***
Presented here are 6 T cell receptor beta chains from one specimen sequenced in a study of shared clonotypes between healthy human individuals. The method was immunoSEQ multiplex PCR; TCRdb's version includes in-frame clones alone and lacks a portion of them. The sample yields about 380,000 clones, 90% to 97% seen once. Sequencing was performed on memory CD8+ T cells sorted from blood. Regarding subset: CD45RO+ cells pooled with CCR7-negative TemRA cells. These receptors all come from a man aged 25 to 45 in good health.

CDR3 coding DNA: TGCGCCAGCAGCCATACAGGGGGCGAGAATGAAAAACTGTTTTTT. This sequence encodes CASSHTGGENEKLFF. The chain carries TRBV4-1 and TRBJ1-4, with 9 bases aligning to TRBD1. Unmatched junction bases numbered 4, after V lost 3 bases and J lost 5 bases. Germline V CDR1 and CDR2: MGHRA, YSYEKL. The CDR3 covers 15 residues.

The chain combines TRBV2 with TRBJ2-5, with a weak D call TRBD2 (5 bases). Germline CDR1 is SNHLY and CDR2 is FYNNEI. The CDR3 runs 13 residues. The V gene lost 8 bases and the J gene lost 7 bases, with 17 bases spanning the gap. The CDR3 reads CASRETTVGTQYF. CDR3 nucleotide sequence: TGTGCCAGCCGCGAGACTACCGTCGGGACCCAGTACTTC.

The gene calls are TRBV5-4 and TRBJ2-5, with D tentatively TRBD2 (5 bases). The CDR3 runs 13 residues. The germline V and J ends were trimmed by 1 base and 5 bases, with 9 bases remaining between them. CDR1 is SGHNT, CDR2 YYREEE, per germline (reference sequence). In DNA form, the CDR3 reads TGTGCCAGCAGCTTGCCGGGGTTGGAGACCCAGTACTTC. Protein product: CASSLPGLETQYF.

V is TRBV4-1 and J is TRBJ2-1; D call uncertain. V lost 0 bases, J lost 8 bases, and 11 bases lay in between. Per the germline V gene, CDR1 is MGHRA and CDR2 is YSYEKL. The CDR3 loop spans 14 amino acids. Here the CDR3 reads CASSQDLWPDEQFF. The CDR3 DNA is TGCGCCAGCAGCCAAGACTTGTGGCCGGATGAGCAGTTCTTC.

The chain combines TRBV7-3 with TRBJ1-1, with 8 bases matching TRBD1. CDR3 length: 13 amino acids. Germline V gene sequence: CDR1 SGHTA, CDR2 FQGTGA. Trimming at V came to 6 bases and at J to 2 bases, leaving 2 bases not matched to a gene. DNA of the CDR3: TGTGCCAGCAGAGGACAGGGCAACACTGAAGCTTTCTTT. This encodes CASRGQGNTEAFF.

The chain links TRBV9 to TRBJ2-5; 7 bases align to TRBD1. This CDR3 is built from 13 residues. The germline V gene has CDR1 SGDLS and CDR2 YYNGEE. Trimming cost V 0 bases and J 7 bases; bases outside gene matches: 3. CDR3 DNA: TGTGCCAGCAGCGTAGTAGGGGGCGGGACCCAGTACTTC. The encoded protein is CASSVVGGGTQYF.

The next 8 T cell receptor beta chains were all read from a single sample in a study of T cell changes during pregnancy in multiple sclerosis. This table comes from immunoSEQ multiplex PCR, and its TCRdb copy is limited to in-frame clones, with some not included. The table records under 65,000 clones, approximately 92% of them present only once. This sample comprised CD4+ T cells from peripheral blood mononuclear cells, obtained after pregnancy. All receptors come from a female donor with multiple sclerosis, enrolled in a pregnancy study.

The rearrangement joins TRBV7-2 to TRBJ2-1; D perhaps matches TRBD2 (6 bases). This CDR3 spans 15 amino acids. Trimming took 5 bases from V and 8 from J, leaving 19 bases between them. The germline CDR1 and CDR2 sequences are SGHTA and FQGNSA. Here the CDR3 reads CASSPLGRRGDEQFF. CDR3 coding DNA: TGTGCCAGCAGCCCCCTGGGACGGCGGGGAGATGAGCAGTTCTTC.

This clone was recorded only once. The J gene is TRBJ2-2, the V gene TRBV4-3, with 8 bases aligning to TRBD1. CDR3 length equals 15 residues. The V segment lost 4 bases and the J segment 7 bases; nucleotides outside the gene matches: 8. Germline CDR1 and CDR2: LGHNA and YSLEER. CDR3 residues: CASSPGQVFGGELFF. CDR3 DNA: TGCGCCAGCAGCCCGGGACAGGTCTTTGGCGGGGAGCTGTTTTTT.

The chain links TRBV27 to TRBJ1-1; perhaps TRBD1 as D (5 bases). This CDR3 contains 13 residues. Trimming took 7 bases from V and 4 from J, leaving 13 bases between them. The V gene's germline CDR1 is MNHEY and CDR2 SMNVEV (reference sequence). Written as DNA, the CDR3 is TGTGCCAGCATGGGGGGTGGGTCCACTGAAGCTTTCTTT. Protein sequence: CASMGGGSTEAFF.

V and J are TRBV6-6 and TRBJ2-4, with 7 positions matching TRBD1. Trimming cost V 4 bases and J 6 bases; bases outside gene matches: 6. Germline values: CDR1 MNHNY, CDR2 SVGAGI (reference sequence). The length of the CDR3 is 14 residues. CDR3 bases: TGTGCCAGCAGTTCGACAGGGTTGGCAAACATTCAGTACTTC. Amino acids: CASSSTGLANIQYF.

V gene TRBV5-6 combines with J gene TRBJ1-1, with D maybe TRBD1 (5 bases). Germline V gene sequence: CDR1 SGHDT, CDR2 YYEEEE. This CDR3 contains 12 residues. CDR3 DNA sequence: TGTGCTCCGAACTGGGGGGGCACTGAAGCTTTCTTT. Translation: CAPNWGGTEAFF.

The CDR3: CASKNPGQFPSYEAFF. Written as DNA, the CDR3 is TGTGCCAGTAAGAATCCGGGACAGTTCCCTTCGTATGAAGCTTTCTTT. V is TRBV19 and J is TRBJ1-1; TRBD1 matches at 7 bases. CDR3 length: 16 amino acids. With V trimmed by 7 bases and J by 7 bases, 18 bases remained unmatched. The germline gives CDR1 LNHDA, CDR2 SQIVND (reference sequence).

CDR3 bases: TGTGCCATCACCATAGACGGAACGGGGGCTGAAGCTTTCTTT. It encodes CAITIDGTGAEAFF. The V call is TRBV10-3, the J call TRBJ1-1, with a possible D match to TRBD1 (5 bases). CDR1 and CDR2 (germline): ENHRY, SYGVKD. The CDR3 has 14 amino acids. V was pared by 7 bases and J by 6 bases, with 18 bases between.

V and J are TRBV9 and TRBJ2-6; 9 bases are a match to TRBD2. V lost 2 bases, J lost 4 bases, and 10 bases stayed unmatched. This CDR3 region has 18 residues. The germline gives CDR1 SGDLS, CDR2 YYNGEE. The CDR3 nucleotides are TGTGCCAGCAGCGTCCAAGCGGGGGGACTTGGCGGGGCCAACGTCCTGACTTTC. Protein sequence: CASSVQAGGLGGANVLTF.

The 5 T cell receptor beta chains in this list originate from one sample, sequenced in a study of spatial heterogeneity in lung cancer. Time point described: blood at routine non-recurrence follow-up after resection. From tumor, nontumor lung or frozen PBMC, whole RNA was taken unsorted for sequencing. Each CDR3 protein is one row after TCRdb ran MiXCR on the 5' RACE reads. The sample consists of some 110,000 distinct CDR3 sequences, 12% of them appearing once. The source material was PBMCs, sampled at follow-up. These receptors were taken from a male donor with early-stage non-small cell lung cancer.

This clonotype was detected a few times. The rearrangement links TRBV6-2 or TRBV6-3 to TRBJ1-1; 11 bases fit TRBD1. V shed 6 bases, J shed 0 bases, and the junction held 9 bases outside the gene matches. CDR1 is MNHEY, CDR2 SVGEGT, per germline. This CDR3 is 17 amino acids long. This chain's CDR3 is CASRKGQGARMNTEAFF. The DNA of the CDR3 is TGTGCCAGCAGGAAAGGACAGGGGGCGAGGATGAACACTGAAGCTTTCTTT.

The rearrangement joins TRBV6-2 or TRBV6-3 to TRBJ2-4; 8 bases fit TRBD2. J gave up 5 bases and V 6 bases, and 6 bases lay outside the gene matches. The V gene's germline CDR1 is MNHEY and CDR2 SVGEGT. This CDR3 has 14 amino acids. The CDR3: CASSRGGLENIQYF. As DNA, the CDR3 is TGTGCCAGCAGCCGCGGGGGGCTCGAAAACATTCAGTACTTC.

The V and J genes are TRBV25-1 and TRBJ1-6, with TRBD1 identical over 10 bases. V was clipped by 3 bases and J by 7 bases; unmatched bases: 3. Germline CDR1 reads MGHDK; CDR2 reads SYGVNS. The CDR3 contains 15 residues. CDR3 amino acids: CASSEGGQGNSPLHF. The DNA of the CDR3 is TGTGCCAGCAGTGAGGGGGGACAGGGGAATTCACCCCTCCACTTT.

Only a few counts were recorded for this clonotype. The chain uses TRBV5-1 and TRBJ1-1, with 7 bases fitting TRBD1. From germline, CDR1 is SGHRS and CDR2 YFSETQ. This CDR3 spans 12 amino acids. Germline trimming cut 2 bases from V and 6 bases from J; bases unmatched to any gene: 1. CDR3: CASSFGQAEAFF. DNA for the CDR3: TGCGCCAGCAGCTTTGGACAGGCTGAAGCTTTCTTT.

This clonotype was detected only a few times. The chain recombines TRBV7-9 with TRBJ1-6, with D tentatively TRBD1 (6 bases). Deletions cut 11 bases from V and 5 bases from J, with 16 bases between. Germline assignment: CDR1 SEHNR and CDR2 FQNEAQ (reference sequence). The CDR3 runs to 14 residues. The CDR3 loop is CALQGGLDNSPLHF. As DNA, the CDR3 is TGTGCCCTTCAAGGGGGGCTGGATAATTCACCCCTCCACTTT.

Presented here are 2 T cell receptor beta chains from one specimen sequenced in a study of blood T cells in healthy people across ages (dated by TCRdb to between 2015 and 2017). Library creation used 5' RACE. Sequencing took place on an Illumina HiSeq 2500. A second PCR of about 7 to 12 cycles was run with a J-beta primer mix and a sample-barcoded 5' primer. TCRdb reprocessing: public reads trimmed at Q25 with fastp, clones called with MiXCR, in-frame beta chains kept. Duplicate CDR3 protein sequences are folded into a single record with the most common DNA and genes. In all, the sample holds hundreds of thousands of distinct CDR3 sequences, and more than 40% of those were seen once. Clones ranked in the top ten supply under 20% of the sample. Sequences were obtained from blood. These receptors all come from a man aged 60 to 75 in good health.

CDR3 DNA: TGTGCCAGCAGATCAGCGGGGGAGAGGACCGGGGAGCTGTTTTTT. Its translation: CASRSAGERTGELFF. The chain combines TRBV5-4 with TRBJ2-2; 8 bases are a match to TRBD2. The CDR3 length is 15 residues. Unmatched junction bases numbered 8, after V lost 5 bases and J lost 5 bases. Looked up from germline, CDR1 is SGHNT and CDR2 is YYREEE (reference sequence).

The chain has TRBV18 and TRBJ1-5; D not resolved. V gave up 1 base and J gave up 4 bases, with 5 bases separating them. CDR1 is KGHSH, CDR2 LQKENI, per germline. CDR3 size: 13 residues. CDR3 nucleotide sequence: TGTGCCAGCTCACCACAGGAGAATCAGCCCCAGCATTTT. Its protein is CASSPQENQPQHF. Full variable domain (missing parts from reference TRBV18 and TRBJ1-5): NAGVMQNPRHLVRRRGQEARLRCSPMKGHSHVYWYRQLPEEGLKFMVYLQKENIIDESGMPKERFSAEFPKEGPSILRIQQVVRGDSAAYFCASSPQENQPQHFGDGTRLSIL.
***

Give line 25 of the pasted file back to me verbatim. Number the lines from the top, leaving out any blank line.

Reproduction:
The chain has TRBV18 and TRBJ1-5; D not resolved. V gave up 1 base and J gave up 4 bases, with 5 bases separating them. CDR1 is KGHSH, CDR2 LQKENI, per germline. CDR3 size: 13 residues. CDR3 nucleotide sequence: TGTGCCAGCTCACCACAGGAGAATCAGCCCCAGCATTTT. Its protein is CASSPQENQPQHF. Full variable domain (missing parts from reference TRBV18 and TRBJ1-5): NAGVMQNPRHLVRRRGQEARLRCSPMKGHSHVYWYRQLPEEGLKFMVYLQKENIIDESGMPKERFSAEFPKEGPSILRIQQVVRGDSAAYFCASSPQENQPQHFGDGTRLSIL.